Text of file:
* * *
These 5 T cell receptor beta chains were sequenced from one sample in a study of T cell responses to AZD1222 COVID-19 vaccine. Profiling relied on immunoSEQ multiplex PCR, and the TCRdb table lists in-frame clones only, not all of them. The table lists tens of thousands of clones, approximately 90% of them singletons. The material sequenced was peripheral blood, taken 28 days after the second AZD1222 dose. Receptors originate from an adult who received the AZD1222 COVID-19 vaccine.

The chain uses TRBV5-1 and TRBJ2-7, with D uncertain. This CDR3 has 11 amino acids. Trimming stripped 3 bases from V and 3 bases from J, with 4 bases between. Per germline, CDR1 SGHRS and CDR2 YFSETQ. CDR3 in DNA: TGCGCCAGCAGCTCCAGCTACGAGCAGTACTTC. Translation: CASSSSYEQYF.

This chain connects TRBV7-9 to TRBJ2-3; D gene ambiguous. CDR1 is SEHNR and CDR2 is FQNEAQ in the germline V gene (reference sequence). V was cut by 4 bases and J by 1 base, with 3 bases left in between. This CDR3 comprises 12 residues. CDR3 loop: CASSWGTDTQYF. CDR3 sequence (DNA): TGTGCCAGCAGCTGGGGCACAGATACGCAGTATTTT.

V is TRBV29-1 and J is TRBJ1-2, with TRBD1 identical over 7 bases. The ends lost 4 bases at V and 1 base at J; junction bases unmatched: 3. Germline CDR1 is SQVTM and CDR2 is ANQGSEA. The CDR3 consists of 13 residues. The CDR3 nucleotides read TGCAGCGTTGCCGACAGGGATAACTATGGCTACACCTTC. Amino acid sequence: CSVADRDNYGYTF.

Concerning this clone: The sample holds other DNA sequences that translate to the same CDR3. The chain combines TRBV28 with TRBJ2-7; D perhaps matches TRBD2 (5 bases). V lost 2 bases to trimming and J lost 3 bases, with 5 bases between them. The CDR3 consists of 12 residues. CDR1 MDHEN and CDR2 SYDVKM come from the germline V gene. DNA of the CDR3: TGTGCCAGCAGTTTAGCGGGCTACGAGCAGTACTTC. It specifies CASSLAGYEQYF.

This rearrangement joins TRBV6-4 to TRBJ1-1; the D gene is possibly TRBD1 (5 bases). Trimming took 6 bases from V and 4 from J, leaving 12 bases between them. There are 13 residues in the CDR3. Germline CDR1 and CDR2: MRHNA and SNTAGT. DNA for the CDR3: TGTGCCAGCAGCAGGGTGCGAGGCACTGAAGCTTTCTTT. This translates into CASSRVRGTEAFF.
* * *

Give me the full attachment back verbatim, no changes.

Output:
These 5 T cell receptor beta chains were sequenced from one sample in a study of T cell responses to AZD1222 COVID-19 vaccine. Profiling relied on immunoSEQ multiplex PCR, and the TCRdb table lists in-frame clones only, not all of them. The table lists tens of thousands of clones, approximately 90% of them singletons. The material sequenced was peripheral blood, taken 28 days after the second AZD1222 dose. Receptors originate from an adult who received the AZD1222 COVID-19 vaccine.

The chain uses TRBV5-1 and TRBJ2-7, with D uncertain. This CDR3 has 11 amino acids. Trimming stripped 3 bases from V and 3 bases from J, with 4 bases between. Per germline, CDR1 SGHRS and CDR2 YFSETQ. CDR3 in DNA: TGCGCCAGCAGCTCCAGCTACGAGCAGTACTTC. Translation: CASSSSYEQYF.

This chain connects TRBV7-9 to TRBJ2-3; D gene ambiguous. CDR1 is SEHNR and CDR2 is FQNEAQ in the germline V gene (reference sequence). V was cut by 4 bases and J by 1 base, with 3 bases left in between. This CDR3 comprises 12 residues. CDR3 loop: CASSWGTDTQYF. CDR3 sequence (DNA): TGTGCCAGCAGCTGGGGCACAGATACGCAGTATTTT.

V is TRBV29-1 and J is TRBJ1-2, with TRBD1 identical over 7 bases. The ends lost 4 bases at V and 1 base at J; junction bases unmatched: 3. Germline CDR1 is SQVTM and CDR2 is ANQGSEA. The CDR3 consists of 13 residues. The CDR3 nucleotides read TGCAGCGTTGCCGACAGGGATAACTATGGCTACACCTTC. Amino acid sequence: CSVADRDNYGYTF.

Concerning this clone: The sample holds other DNA sequences that translate to the same CDR3. The chain combines TRBV28 with TRBJ2-7; D perhaps matches TRBD2 (5 bases). V lost 2 bases to trimming and J lost 3 bases, with 5 bases between them. The CDR3 consists of 12 residues. CDR1 MDHEN and CDR2 SYDVKM come from the germline V gene. DNA of the CDR3: TGTGCCAGCAGTTTAGCGGGCTACGAGCAGTACTTC. It specifies CASSLAGYEQYF.

This rearrangement joins TRBV6-4 to TRBJ1-1; the D gene is possibly TRBD1 (5 bases). Trimming took 6 bases from V and 4 from J, leaving 12 bases between them. There are 13 residues in the CDR3. Germline CDR1 and CDR2: MRHNA and SNTAGT. DNA for the CDR3: TGTGCCAGCAGCAGGGTGCGAGGCACTGAAGCTTTCTTT. This translates into CASSRVRGTEAFF.